(updated 11-10-2022) White River Trout Club (870-453-2424) says fishing is not great now because the water there at White Hole is so low. No reports.

Bull Shoals Lake
As of Thursday, the Army Corps of Engineers reported the lake’s elevation at 656.16 feet msl (normal conservation pool: 659.00 feet msl; top flood elevation is 695.00 feet msl). Total outflow from the dam at noon Thursday was 631 cfs. The reported lake elevation at Table Rock Lake was 910.13 feet msl (normal conservation pool: 917.00 feet msl; top flood elevation is 931.0 feet msl), with outflow of 20 cfs.

(updated 11-10-2022) Del Colvin at Bull Shoals Lake Boat Dock said Thursday the lake level is 3 feet below normal pool at 655 feet msl. The water temperature is 64 degrees, give or take a degree or two depending on location and sun and the “fall funk,” he says. He’s seeing typical fall patterns. The cooler nights have the shad starting to ball up and moving out deeper, 25-45 feet in the middle of the hollows and creeks. The main lake is clear. There are always a few shallow fish. Try covering water in the wind with a buzzbait, Whopper Plopper, Flopper, Chatterbait, square bill or spinnerbait, or try flipping the brush in the skinny stained water early. There are a few fish there, but spread out. Try a rock crawler on the windy channel swings, points and ledges covering water. Fish the windy side if you have ANY wind. Target bushes and rock transitions close to deeper water.
The jig bite is starting to improve, 10-25 feet. As the sun gets up, target the steeper banks; also points with brush at 25-35 feet. “For me, the deep bite is still the best, 35-45 feet. I’m using a drop-shot, Damiki with a Tater Shad, Jewel Scope, Shad Jigging Rap Spoon or a Roboworm. I’m focusing on points, ledges, bluff ends, and channel swings. Looking forward to cooler temperatures. Fish the conditions.”
Del regularly posts new YouTube videos. Visit his YouTube site (Bull Shoals Lake Boat Dock) for more information and tips on fishing Bull Shoals Lake.

Norfork Lake
As of Thursday, the Army Corps of Engineers reported the lake’s elevation at 553.04 feet msl (normal conservation pool: Sept.-April, 553.75 feet msl; April-Sept. 556.25 feet msl; top flood elevation 580.0 feet msl). Total outflow from Norfork Dam at noon Thursday was 2,361 cfs during a 4-hour generation, dropping to 340 cfs at 1 p.m. Wednesday saw 15 hours of generation, with 1 hour off in between, from 7 a.m. to 10 p.m., averaging 2,469 cfs.

(updated 11-3-2022) Steven “Scuba Steve” Street at Blackburn’s Resort said the lake level is 552.82 feet msl as of Wednesday morning and has dropped three-quarters of an inch in the last 24 hours with about 8 hours of running three-quarters of a generator. They seem to like three-quarters of a generator and just vary the times they run it. There is not much effort to drop the area lake levels. The surface water temperature is around 66 degrees and has held steady with the warm weather in the main lake and warming quickly in the backs of the creeks. The runoff from last week's rain has moved downriver and is now in the Blackburn's Creek area, diminishing the water clarity, “but has either dropped out or not gotten to the area around Robinson Point where I have been fishing which is much clearer.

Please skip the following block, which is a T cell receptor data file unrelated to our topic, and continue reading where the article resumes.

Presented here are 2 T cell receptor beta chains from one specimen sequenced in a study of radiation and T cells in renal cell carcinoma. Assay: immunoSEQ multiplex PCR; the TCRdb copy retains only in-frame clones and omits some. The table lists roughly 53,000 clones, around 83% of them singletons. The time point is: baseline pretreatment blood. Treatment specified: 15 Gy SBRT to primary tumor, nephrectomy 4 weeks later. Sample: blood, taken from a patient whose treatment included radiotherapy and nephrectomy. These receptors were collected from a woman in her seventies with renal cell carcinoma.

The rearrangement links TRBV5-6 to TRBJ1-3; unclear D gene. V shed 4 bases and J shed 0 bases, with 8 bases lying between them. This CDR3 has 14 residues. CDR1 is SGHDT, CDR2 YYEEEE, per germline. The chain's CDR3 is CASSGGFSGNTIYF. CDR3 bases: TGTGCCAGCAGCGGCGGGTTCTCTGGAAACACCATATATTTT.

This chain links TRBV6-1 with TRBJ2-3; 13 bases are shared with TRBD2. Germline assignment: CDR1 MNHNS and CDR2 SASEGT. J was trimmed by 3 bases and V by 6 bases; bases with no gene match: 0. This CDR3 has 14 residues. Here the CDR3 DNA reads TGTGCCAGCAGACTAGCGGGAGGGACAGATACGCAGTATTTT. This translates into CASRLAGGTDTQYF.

“The fish that I caught Tuesday evening and Wednesday morning were on brush, on and just to the inside of main lake points about 20 feet down. Several smallmouths are showing up on the inside of points just partway back in the creeks and some are in the 3- to 4-pound range. Walleye and crappie are together and black bass are together in different places.
“It has been very foggy in the early mornings making navigation difficult and dangerous, and does not burn off until about 10 a.m. It is not worth going out to get fish and endangering other people who also should not be out there. You may be able to navigate with GPS, but cannot see other boats that may be parked or running too fast.
“It has been nice not having wind, but it should pick back up with a low pressure moving in on Friday, bringing a good chance of rain. When that happens, fish windblown shoreline for bass until it rains you out.
“There are schooled temperate bass chasing shad from Mallard Point to Cranfield Island in the mornings in about 30 feet of water, and trollers are catching some white bass and 3- to 4-pound hybrids dragging umbrellas and crankbaits with weights clipped on the line in front of them to get them down and through shad.”
Overall fishing is just fair but improving and the lake is in excellent condition and at a good level. For a daily fishing report and lake condition go to and click on Scuba Steve's Blog.

(updated 11-10-2022) Lou Gabric at Hummingbird Hideaway Resort had no new report. Lou posts nearly daily on his Facebook page with photos and where the fish are biting and what’s biting. Check it out.

Norfork Tailwater
(updated 11-10-2022) John Berry of Berry Brothers Guide Service in Cotter (870-435-2169) said Norfork Lake rose 0.4 foot to rest at 0.6 foot below power pool of 553.75 feet msl and 26.8 feet below the top of flood pool. The North Fork tailwater has had less wadable water.
“There has been less wadable water on the Norfork in the morning. The most productive flies have been small midge patterns like zebra midges (black or red with silver wire and silver bead). Grasshoppers have produced fish, particularly when used in conjunction with a small nymph dropper (try a size 20 black zebra midge). Double fly nymph rigs have been very effective. Try a small bead-headed nymph (zebra midge, copper John or pheasant tail) suspended 18 inches below a brightly colored San Juan worm (hot fluorescent pink or cerise). My favorite rig has been a pheasant tail nymph size 14 and a ruby midge size 18. The fishing is much better in the morning and late afternoon and tapers off midday.”
Dry Run Creek has fished poorly. School is back in session and the creek is not as busy. Weekends can get a quite crowded. The hot flies have been sowbugs, various colored San Juan worms (worm brown, red, hot fluorescent pink and cerise) and white mop flies. Small orange or peach eggs have been very effective. Carry a large net, as most fish are lost at the net.

Buffalo National River/Crooked Creek
(updated 11-10-2022) John Berry of Berry Brothers Guide Service in Cotter (870-435-2169) said Crooked Creek and the Buffalo River are fishing well. With cooler temperatures, the smallmouths are more active. The most effective fly has been a tan and brown Clouser minnow. Carefully check the water level before entering Crooked Creek or the Buffalo River. There are no dams on these streams. They both have large drainages and are prone to flooding during and following any rain event. The water can rise very quickly.